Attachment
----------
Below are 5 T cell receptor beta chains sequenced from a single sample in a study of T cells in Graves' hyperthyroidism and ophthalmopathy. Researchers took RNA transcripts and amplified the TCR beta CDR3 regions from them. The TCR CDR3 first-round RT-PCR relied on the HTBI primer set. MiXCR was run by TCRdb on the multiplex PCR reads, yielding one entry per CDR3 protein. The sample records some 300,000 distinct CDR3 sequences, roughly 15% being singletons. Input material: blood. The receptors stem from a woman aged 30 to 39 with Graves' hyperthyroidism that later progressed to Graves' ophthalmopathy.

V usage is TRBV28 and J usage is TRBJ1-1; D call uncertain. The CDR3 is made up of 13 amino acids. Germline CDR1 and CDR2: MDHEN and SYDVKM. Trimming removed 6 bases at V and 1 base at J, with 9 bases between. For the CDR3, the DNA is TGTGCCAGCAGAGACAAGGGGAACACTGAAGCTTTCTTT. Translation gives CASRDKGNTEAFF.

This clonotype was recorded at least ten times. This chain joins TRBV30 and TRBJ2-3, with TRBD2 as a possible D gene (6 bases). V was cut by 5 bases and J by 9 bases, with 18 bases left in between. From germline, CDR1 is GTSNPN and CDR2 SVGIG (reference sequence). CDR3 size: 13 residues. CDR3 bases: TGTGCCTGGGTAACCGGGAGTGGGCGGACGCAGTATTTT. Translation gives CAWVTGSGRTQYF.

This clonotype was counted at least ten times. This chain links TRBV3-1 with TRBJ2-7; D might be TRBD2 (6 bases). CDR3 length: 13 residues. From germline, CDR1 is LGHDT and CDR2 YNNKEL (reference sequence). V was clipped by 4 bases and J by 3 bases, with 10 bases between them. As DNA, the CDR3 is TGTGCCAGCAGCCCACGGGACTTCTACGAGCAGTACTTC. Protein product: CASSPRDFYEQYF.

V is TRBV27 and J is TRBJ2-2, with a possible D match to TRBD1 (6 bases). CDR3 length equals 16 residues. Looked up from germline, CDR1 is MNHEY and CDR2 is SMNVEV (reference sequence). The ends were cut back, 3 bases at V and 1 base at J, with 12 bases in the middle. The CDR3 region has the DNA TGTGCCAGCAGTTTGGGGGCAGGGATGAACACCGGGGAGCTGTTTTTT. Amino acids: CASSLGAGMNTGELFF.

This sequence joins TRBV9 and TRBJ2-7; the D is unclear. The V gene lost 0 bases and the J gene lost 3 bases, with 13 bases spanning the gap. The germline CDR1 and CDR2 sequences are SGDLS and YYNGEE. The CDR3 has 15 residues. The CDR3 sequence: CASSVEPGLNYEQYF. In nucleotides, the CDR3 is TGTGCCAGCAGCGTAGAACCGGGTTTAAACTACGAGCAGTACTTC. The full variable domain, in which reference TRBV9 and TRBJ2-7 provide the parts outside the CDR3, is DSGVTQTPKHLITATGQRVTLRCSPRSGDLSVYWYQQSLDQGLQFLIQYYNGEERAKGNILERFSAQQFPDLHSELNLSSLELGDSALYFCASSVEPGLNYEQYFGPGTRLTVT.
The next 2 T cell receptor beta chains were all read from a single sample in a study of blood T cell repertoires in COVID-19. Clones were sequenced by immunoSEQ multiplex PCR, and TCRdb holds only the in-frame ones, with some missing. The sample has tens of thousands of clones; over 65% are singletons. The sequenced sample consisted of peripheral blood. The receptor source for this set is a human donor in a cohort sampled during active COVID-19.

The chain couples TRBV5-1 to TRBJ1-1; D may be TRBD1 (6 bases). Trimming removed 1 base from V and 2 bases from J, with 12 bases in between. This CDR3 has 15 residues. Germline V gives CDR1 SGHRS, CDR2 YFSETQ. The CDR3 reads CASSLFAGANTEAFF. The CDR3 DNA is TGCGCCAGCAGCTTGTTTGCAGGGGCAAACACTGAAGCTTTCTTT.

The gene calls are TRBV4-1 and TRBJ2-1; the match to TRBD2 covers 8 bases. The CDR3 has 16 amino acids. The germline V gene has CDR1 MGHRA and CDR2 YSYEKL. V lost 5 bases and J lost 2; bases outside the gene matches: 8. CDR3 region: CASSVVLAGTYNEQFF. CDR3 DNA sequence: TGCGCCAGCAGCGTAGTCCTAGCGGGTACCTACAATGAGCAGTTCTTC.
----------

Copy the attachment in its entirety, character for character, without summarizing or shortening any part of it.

Below are 5 T cell receptor beta chains sequenced from a single sample in a study of T cells in Graves' hyperthyroidism and ophthalmopathy. Researchers took RNA transcripts and amplified the TCR beta CDR3 regions from them. The TCR CDR3 first-round RT-PCR relied on the HTBI primer set. MiXCR was run by TCRdb on the multiplex PCR reads, yielding one entry per CDR3 protein. The sample records some 300,000 distinct CDR3 sequences, roughly 15% being singletons. Input material: blood. The receptors stem from a woman aged 30 to 39 with Graves' hyperthyroidism that later progressed to Graves' ophthalmopathy.

V usage is TRBV28 and J usage is TRBJ1-1; D call uncertain. The CDR3 is made up of 13 amino acids. Germline CDR1 and CDR2: MDHEN and SYDVKM. Trimming removed 6 bases at V and 1 base at J, with 9 bases between. For the CDR3, the DNA is TGTGCCAGCAGAGACAAGGGGAACACTGAAGCTTTCTTT. Translation gives CASRDKGNTEAFF.

This clonotype was recorded at least ten times. This chain joins TRBV30 and TRBJ2-3, with TRBD2 as a possible D gene (6 bases). V was cut by 5 bases and J by 9 bases, with 18 bases left in between. From germline, CDR1 is GTSNPN and CDR2 SVGIG (reference sequence). CDR3 size: 13 residues. CDR3 bases: TGTGCCTGGGTAACCGGGAGTGGGCGGACGCAGTATTTT. Translation gives CAWVTGSGRTQYF.

This clonotype was counted at least ten times. This chain links TRBV3-1 with TRBJ2-7; D might be TRBD2 (6 bases). CDR3 length: 13 residues. From germline, CDR1 is LGHDT and CDR2 YNNKEL (reference sequence). V was clipped by 4 bases and J by 3 bases, with 10 bases between them. As DNA, the CDR3 is TGTGCCAGCAGCCCACGGGACTTCTACGAGCAGTACTTC. Protein product: CASSPRDFYEQYF.

V is TRBV27 and J is TRBJ2-2, with a possible D match to TRBD1 (6 bases). CDR3 length equals 16 residues. Looked up from germline, CDR1 is MNHEY and CDR2 is SMNVEV (reference sequence). The ends were cut back, 3 bases at V and 1 base at J, with 12 bases in the middle. The CDR3 region has the DNA TGTGCCAGCAGTTTGGGGGCAGGGATGAACACCGGGGAGCTGTTTTTT. Amino acids: CASSLGAGMNTGELFF.

This sequence joins TRBV9 and TRBJ2-7; the D is unclear. The V gene lost 0 bases and the J gene lost 3 bases, with 13 bases spanning the gap. The germline CDR1 and CDR2 sequences are SGDLS and YYNGEE. The CDR3 has 15 residues. The CDR3 sequence: CASSVEPGLNYEQYF. In nucleotides, the CDR3 is TGTGCCAGCAGCGTAGAACCGGGTTTAAACTACGAGCAGTACTTC. The full variable domain, in which reference TRBV9 and TRBJ2-7 provide the parts outside the CDR3, is DSGVTQTPKHLITATGQRVTLRCSPRSGDLSVYWYQQSLDQGLQFLIQYYNGEERAKGNILERFSAQQFPDLHSELNLSSLELGDSALYFCASSVEPGLNYEQYFGPGTRLTVT.
The next 2 T cell receptor beta chains were all read from a single sample in a study of blood T cell repertoires in COVID-19. Clones were sequenced by immunoSEQ multiplex PCR, and TCRdb holds only the in-frame ones, with some missing. The sample has tens of thousands of clones; over 65% are singletons. The sequenced sample consisted of peripheral blood. The receptor source for this set is a human donor in a cohort sampled during active COVID-19.

The chain couples TRBV5-1 to TRBJ1-1; D may be TRBD1 (6 bases). Trimming removed 1 base from V and 2 bases from J, with 12 bases in between. This CDR3 has 15 residues. Germline V gives CDR1 SGHRS, CDR2 YFSETQ. The CDR3 reads CASSLFAGANTEAFF. The CDR3 DNA is TGCGCCAGCAGCTTGTTTGCAGGGGCAAACACTGAAGCTTTCTTT.

The gene calls are TRBV4-1 and TRBJ2-1; the match to TRBD2 covers 8 bases. The CDR3 has 16 amino acids. The germline V gene has CDR1 MGHRA and CDR2 YSYEKL. V lost 5 bases and J lost 2; bases outside the gene matches: 8. CDR3 region: CASSVVLAGTYNEQFF. CDR3 DNA sequence: TGCGCCAGCAGCGTAGTCCTAGCGGGTACCTACAATGAGCAGTTCTTC.